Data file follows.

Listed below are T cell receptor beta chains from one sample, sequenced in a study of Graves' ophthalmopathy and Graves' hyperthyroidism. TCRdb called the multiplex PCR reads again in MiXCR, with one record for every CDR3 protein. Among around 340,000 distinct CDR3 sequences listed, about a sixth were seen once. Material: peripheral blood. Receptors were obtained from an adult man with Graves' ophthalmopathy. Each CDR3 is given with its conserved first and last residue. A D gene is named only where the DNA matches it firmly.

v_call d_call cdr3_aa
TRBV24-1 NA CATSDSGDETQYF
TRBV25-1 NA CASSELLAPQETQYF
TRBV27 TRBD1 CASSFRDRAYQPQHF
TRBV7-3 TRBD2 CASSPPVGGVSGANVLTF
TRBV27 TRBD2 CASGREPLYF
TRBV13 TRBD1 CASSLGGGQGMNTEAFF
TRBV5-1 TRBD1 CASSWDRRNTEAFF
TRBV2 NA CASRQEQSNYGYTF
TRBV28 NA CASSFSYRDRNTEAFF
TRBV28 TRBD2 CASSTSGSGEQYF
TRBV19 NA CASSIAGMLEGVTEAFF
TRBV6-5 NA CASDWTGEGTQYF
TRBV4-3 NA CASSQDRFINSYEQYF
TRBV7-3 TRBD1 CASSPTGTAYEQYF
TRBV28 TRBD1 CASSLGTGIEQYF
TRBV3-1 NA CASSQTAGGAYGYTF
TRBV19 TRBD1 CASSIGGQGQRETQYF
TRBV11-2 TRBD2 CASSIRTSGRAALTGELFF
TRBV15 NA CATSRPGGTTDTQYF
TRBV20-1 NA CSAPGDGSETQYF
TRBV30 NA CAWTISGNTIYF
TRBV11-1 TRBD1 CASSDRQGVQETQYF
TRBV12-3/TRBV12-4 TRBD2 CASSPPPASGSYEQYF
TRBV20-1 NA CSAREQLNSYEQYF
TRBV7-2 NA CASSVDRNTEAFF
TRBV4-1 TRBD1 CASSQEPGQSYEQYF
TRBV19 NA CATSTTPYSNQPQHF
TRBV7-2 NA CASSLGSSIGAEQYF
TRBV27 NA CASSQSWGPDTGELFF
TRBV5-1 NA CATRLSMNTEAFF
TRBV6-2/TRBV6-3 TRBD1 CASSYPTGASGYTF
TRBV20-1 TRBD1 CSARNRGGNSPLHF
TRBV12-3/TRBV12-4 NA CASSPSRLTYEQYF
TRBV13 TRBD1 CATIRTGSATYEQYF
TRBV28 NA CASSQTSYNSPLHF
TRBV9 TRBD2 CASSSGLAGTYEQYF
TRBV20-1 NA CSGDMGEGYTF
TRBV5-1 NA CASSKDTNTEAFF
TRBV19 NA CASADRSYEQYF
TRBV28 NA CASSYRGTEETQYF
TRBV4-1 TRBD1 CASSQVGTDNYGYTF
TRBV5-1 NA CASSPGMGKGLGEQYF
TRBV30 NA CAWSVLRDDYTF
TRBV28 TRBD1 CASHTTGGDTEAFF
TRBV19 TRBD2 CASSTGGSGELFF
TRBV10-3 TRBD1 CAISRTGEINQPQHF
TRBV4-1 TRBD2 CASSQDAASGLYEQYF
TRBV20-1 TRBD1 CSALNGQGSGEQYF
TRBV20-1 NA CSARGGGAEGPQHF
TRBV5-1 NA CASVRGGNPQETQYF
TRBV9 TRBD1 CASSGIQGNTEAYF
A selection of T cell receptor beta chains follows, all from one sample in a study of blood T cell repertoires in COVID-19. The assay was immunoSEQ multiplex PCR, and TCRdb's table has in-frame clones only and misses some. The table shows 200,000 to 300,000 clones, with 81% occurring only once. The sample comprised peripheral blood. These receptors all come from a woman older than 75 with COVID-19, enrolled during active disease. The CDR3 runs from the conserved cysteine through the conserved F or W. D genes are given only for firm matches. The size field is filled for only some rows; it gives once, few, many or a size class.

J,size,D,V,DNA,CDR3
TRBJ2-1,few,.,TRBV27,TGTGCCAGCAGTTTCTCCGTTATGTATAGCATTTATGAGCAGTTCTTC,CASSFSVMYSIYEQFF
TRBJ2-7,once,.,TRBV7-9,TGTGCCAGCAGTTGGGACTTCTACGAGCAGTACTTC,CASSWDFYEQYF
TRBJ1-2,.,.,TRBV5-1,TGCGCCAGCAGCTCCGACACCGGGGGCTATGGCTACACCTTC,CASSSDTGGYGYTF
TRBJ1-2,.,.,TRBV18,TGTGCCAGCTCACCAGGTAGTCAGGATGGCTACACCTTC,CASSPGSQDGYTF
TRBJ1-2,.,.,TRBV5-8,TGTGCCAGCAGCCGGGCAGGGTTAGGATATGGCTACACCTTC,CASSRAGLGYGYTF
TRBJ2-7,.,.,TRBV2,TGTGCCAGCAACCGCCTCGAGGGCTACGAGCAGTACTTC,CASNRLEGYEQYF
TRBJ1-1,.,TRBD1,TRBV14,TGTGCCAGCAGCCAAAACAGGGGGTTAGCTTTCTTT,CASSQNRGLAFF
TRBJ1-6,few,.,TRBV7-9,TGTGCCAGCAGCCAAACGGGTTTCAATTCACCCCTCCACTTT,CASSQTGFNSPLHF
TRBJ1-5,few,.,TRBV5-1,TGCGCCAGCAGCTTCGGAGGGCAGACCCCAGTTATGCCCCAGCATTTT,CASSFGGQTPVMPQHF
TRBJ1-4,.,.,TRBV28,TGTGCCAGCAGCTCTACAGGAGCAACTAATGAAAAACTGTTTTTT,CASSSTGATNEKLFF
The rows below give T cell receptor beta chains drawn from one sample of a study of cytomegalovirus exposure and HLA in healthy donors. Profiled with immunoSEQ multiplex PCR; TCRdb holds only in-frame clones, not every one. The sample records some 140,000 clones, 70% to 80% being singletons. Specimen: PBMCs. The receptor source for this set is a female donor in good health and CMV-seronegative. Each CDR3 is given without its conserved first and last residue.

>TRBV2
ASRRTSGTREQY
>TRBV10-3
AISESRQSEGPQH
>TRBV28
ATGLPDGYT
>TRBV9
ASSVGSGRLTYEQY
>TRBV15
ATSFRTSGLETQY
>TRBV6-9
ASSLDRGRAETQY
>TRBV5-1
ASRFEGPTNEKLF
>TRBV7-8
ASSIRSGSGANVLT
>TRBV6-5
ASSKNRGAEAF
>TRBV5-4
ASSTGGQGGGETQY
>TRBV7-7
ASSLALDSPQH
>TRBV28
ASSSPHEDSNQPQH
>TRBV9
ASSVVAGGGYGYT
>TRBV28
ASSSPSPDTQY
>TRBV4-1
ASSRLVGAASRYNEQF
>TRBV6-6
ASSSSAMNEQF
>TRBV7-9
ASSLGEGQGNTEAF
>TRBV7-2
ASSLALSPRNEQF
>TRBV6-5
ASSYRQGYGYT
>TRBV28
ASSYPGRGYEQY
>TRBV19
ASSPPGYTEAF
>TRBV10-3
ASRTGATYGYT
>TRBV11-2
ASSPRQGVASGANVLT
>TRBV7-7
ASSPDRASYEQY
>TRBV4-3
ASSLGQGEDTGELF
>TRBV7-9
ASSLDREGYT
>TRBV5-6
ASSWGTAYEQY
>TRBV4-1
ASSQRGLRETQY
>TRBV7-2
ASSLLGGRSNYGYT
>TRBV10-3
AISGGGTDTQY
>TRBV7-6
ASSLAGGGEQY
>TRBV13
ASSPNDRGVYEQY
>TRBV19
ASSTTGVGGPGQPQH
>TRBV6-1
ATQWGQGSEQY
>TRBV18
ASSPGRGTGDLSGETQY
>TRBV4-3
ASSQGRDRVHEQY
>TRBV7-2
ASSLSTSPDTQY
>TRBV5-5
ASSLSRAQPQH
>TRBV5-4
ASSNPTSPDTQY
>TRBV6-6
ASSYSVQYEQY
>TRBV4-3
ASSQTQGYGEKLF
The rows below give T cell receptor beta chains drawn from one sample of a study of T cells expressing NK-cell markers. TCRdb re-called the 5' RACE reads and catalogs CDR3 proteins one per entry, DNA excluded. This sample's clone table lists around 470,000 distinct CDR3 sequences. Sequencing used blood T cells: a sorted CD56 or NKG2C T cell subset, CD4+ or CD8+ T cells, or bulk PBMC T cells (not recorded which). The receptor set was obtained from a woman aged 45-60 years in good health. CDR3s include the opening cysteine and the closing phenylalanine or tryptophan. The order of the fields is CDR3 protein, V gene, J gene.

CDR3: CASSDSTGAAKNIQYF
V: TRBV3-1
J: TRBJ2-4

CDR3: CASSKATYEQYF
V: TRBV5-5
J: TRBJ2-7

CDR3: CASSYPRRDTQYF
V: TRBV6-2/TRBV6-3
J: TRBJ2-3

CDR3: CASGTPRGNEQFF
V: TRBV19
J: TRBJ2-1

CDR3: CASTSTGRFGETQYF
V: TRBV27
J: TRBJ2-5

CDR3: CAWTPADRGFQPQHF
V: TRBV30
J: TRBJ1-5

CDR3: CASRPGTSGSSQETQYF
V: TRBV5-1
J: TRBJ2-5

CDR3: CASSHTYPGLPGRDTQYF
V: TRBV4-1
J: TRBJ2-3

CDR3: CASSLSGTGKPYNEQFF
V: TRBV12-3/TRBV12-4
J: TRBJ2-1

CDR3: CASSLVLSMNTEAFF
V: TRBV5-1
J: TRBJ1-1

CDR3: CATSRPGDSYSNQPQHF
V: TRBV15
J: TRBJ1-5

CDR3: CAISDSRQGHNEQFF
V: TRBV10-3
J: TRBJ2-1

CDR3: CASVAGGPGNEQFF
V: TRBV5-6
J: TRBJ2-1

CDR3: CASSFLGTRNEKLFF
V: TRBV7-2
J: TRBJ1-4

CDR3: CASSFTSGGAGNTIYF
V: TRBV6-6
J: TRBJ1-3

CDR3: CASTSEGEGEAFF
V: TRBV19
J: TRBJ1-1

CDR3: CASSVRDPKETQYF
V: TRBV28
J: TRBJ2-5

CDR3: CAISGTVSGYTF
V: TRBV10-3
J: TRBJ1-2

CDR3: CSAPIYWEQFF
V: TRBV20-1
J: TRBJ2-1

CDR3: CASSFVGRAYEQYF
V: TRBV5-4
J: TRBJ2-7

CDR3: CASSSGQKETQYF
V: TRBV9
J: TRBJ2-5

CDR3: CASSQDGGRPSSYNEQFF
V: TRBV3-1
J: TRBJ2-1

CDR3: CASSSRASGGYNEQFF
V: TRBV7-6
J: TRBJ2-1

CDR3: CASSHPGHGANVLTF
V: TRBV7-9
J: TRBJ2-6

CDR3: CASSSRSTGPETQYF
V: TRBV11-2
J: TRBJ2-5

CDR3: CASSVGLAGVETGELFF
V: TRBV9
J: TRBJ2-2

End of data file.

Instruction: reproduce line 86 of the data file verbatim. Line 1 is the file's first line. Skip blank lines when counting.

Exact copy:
ASSTGGQGGGETQY